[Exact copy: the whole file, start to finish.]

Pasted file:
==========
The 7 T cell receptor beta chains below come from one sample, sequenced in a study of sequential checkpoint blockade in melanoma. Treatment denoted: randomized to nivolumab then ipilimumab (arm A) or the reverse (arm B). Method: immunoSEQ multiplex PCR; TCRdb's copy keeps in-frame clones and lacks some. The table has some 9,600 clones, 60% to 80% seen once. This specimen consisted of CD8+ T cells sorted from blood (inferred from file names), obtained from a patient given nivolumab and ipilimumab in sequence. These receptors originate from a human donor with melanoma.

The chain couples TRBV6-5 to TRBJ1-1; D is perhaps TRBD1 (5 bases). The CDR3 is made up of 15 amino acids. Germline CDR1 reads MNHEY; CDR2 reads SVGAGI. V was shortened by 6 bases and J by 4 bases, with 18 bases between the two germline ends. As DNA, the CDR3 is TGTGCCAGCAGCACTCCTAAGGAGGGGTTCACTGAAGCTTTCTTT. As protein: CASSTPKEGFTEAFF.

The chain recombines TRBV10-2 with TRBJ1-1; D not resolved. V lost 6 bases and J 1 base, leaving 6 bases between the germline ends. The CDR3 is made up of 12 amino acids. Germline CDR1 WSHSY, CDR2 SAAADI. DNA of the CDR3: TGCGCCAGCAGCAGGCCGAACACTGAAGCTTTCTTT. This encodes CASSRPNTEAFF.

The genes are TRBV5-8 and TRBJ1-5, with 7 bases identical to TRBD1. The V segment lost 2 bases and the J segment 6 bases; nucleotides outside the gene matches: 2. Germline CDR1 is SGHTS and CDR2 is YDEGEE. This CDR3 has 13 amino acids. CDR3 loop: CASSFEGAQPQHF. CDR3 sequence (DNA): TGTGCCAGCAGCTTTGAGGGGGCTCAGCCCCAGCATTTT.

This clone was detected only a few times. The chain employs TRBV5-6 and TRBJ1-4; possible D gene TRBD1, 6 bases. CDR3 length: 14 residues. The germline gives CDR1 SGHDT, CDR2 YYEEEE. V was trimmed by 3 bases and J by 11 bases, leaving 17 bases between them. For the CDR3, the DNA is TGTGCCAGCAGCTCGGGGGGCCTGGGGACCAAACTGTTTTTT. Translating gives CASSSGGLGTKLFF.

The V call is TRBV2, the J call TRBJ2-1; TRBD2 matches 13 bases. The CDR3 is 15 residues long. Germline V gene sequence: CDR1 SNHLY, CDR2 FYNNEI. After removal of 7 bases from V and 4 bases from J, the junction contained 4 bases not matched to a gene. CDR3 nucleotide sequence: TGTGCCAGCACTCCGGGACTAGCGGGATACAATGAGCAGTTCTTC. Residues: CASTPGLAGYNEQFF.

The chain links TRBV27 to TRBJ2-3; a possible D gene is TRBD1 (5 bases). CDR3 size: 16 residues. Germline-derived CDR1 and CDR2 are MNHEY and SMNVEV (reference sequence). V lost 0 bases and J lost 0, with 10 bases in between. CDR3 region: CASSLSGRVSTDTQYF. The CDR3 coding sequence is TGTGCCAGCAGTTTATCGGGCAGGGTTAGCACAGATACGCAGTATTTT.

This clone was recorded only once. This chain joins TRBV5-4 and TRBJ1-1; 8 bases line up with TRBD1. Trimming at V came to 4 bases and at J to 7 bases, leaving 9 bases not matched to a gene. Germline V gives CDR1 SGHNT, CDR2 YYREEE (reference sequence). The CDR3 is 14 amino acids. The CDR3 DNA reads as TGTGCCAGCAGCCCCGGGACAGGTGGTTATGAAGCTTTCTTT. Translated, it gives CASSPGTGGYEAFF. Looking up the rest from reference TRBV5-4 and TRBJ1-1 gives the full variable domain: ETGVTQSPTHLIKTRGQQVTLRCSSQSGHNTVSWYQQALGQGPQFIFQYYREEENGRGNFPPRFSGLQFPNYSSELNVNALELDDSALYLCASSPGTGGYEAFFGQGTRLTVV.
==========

The 7 T cell receptor beta chains below come from one sample, sequenced in a study of sequential checkpoint blockade in melanoma. Treatment denoted: randomized to nivolumab then ipilimumab (arm A) or the reverse (arm B). Method: immunoSEQ multiplex PCR; TCRdb's copy keeps in-frame clones and lacks some. The table has some 9,600 clones, 60% to 80% seen once. This specimen consisted of CD8+ T cells sorted from blood (inferred from file names), obtained from a patient given nivolumab and ipilimumab in sequence. These receptors originate from a human donor with melanoma.

The chain couples TRBV6-5 to TRBJ1-1; D is perhaps TRBD1 (5 bases). The CDR3 is made up of 15 amino acids. Germline CDR1 reads MNHEY; CDR2 reads SVGAGI. V was shortened by 6 bases and J by 4 bases, with 18 bases between the two germline ends. As DNA, the CDR3 is TGTGCCAGCAGCACTCCTAAGGAGGGGTTCACTGAAGCTTTCTTT. As protein: CASSTPKEGFTEAFF.

The chain recombines TRBV10-2 with TRBJ1-1; D not resolved. V lost 6 bases and J 1 base, leaving 6 bases between the germline ends. The CDR3 is made up of 12 amino acids. Germline CDR1 WSHSY, CDR2 SAAADI. DNA of the CDR3: TGCGCCAGCAGCAGGCCGAACACTGAAGCTTTCTTT. This encodes CASSRPNTEAFF.

The genes are TRBV5-8 and TRBJ1-5, with 7 bases identical to TRBD1. The V segment lost 2 bases and the J segment 6 bases; nucleotides outside the gene matches: 2. Germline CDR1 is SGHTS and CDR2 is YDEGEE. This CDR3 has 13 amino acids. CDR3 loop: CASSFEGAQPQHF. CDR3 sequence (DNA): TGTGCCAGCAGCTTTGAGGGGGCTCAGCCCCAGCATTTT.

This clone was detected only a few times. The chain employs TRBV5-6 and TRBJ1-4; possible D gene TRBD1, 6 bases. CDR3 length: 14 residues. The germline gives CDR1 SGHDT, CDR2 YYEEEE. V was trimmed by 3 bases and J by 11 bases, leaving 17 bases between them. For the CDR3, the DNA is TGTGCCAGCAGCTCGGGGGGCCTGGGGACCAAACTGTTTTTT. Translating gives CASSSGGLGTKLFF.

The V call is TRBV2, the J call TRBJ2-1; TRBD2 matches 13 bases. The CDR3 is 15 residues long. Germline V gene sequence: CDR1 SNHLY, CDR2 FYNNEI. After removal of 7 bases from V and 4 bases from J, the junction contained 4 bases not matched to a gene. CDR3 nucleotide sequence: TGTGCCAGCACTCCGGGACTAGCGGGATACAATGAGCAGTTCTTC. Residues: CASTPGLAGYNEQFF.

The chain links TRBV27 to TRBJ2-3; a possible D gene is TRBD1 (5 bases). CDR3 size: 16 residues. Germline-derived CDR1 and CDR2 are MNHEY and SMNVEV (reference sequence). V lost 0 bases and J lost 0, with 10 bases in between. CDR3 region: CASSLSGRVSTDTQYF. The CDR3 coding sequence is TGTGCCAGCAGTTTATCGGGCAGGGTTAGCACAGATACGCAGTATTTT.

This clone was recorded only once. This chain joins TRBV5-4 and TRBJ1-1; 8 bases line up with TRBD1. Trimming at V came to 4 bases and at J to 7 bases, leaving 9 bases not matched to a gene. Germline V gives CDR1 SGHNT, CDR2 YYREEE (reference sequence). The CDR3 is 14 amino acids. The CDR3 DNA reads as TGTGCCAGCAGCCCCGGGACAGGTGGTTATGAAGCTTTCTTT. Translated, it gives CASSPGTGGYEAFF. Looking up the rest from reference TRBV5-4 and TRBJ1-1 gives the full variable domain: ETGVTQSPTHLIKTRGQQVTLRCSSQSGHNTVSWYQQALGQGPQFIFQYYREEENGRGNFPPRFSGLQFPNYSSELNVNALELDDSALYLCASSPGTGGYEAFFGQGTRLTVV.